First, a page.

Clinical scenario: A freeway crash
How would you stabilize a patient with neck and chest pain following a motor vehicle collision?
By Patrick Lickiss
While transporting a recently discharged patient from the ED to a skilled nursing facility, you notice that freeway traffic suddenly slows to a halt. You hear dispatch assign another unit to a motor vehicle collision approximately half a mile in front of your location. You ask your partner if the transfer patient is still stable. She is, and you advise dispatch that you can respond to the freeway location.
As you approach the scene you see that the state police have already closed the left-hand lane. You turn on your emergency lights and pull past the incident to a safe location along the center divider. Putting on your reflective vest, you walk up and introduce yourself to the officer on scene.
According to the officer, there is a single patient who was the restrained driver of a full-size SUV. The driver suffered a blowout of one of his tires and slid across three lanes before colliding with the concrete divider in the center of the freeway. The vehicle has moderate damage and the front axle appears to be broken. The driver got out of the vehicle and walked approximately 25 feet before leaning against the divider.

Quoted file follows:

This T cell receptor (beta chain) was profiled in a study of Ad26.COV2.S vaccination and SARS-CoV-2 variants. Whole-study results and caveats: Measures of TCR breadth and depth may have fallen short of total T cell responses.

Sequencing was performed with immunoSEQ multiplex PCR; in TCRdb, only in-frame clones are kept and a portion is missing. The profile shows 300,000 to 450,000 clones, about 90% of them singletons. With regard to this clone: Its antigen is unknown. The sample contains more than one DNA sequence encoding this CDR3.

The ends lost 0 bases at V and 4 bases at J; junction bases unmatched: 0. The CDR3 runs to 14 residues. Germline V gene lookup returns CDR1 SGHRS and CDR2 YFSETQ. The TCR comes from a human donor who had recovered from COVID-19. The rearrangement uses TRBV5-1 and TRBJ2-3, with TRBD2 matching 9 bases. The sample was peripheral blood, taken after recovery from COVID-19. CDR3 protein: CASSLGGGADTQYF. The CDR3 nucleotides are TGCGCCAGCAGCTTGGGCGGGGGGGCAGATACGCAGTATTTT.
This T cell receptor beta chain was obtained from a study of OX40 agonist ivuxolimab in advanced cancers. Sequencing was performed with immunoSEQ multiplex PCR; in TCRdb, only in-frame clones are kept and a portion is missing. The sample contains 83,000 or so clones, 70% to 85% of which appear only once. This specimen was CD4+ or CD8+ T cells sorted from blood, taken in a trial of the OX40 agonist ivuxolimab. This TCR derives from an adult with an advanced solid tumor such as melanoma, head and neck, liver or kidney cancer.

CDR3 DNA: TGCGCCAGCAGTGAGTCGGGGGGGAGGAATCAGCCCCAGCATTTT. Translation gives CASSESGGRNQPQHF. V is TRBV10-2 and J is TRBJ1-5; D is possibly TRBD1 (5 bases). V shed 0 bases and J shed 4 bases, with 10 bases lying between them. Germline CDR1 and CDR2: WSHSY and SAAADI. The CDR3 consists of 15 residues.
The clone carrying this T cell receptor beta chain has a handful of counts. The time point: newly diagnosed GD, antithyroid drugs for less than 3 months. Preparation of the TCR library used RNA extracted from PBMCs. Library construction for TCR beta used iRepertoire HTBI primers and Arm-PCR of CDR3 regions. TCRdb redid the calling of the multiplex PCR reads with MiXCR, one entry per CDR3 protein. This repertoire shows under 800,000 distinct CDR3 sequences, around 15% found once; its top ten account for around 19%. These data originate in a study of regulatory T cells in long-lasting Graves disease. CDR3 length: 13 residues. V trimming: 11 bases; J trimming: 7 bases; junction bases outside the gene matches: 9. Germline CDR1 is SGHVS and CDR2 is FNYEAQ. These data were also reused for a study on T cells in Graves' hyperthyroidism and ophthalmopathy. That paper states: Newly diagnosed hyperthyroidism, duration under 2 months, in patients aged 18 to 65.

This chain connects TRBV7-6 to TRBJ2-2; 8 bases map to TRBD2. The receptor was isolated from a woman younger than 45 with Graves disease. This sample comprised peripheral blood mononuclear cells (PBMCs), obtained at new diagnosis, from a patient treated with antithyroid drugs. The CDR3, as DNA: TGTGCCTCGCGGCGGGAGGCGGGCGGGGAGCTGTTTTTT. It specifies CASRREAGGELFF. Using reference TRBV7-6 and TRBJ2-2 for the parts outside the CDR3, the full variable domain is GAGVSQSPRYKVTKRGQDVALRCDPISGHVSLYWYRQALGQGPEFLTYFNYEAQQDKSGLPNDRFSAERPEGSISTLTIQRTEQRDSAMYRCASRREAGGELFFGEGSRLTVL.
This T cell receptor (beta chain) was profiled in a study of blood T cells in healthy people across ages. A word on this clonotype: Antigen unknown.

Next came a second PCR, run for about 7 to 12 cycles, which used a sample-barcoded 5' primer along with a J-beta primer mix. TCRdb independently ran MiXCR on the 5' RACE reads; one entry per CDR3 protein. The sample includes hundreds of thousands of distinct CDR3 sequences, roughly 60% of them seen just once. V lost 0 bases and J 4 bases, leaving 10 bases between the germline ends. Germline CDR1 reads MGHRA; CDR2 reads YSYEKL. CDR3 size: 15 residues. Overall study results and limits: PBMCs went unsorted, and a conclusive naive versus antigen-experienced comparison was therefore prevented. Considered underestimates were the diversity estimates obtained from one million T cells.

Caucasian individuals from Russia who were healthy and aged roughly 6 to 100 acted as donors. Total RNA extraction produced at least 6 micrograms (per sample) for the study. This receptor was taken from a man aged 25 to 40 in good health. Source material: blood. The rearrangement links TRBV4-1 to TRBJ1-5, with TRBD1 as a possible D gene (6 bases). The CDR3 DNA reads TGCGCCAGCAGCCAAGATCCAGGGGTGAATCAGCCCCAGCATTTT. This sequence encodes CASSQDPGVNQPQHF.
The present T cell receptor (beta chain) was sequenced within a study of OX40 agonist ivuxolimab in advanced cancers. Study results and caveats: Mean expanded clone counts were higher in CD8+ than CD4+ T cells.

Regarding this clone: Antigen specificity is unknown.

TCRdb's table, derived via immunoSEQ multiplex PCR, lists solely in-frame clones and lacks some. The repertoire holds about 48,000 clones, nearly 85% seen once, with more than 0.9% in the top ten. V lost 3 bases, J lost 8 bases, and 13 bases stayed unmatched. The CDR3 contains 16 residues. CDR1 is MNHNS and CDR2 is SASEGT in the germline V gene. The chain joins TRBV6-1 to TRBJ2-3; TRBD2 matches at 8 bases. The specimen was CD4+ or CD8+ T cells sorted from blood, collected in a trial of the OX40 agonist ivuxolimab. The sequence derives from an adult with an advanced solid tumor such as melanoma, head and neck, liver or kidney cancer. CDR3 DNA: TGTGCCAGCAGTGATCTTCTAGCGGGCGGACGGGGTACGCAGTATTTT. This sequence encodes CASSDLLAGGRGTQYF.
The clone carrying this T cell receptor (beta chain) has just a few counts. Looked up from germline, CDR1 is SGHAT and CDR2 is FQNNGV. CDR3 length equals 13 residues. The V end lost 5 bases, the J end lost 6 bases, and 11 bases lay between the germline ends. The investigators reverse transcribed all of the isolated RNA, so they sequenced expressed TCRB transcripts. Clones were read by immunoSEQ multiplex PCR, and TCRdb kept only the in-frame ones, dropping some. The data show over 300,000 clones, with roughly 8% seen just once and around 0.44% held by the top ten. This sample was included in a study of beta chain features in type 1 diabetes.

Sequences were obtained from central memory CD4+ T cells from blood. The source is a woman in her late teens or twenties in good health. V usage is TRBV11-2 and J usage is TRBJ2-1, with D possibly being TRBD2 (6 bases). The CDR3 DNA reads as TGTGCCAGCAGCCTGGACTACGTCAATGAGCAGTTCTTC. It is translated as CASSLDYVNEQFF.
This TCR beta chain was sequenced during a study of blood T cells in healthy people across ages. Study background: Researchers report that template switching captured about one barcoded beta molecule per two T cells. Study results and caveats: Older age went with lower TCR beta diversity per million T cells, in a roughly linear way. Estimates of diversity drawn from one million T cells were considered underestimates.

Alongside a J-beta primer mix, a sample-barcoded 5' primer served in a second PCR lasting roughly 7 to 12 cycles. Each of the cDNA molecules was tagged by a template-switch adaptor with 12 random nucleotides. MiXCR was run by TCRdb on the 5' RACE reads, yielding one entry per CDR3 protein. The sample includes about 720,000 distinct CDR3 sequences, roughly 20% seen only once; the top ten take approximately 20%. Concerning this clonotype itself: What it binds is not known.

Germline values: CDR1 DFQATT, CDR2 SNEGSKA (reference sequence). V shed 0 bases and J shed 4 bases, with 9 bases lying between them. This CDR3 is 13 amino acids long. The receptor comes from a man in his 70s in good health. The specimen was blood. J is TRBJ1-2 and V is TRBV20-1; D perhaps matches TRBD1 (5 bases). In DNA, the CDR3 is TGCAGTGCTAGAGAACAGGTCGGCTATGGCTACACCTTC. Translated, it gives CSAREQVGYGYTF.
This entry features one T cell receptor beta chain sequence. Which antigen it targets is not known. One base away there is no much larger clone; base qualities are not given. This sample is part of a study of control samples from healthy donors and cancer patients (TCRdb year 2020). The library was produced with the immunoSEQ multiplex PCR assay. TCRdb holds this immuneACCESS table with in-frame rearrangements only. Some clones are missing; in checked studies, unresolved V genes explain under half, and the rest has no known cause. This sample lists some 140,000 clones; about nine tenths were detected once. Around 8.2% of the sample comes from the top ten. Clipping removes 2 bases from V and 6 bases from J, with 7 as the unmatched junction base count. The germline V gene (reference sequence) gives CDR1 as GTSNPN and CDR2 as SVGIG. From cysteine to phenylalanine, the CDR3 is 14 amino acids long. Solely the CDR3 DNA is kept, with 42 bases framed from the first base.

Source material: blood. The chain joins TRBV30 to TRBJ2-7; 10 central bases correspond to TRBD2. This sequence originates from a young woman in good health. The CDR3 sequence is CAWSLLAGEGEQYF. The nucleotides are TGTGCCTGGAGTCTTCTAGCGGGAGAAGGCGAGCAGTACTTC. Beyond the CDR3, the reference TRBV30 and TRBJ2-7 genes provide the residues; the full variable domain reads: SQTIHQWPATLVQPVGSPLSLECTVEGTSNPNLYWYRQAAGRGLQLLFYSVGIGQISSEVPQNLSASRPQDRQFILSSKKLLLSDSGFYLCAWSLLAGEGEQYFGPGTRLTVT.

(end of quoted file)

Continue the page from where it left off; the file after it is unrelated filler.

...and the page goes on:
As you introduce yourself, he tracks you visually and appears to be oriented. He has full recall of the crash itself. When asked if he has any complaints of pain, he states that his neck is “sore” and that he has “some chest pain.” He indicates that the pain is on the left lateral side and is making it hard to breathe.
You ask the state police officer to maintain inline immobilization of the patient’s head and neck. A rapid trauma assessment reveals tenderness to the neck and chest with no other trauma. The patient has strong radial pulses and clear lung sounds when prompted to take a deep breath. He has positive sensation and motor findings in all four extremities.
You relay your findings to the responding unit via the radio and are advised that they have a 10-minute ETA.
- What other physical assessment would you perform?
- How would you treat and package this patient for transport? Why?
Let us know in the comments and stay tuned for the conclusion of the case next week.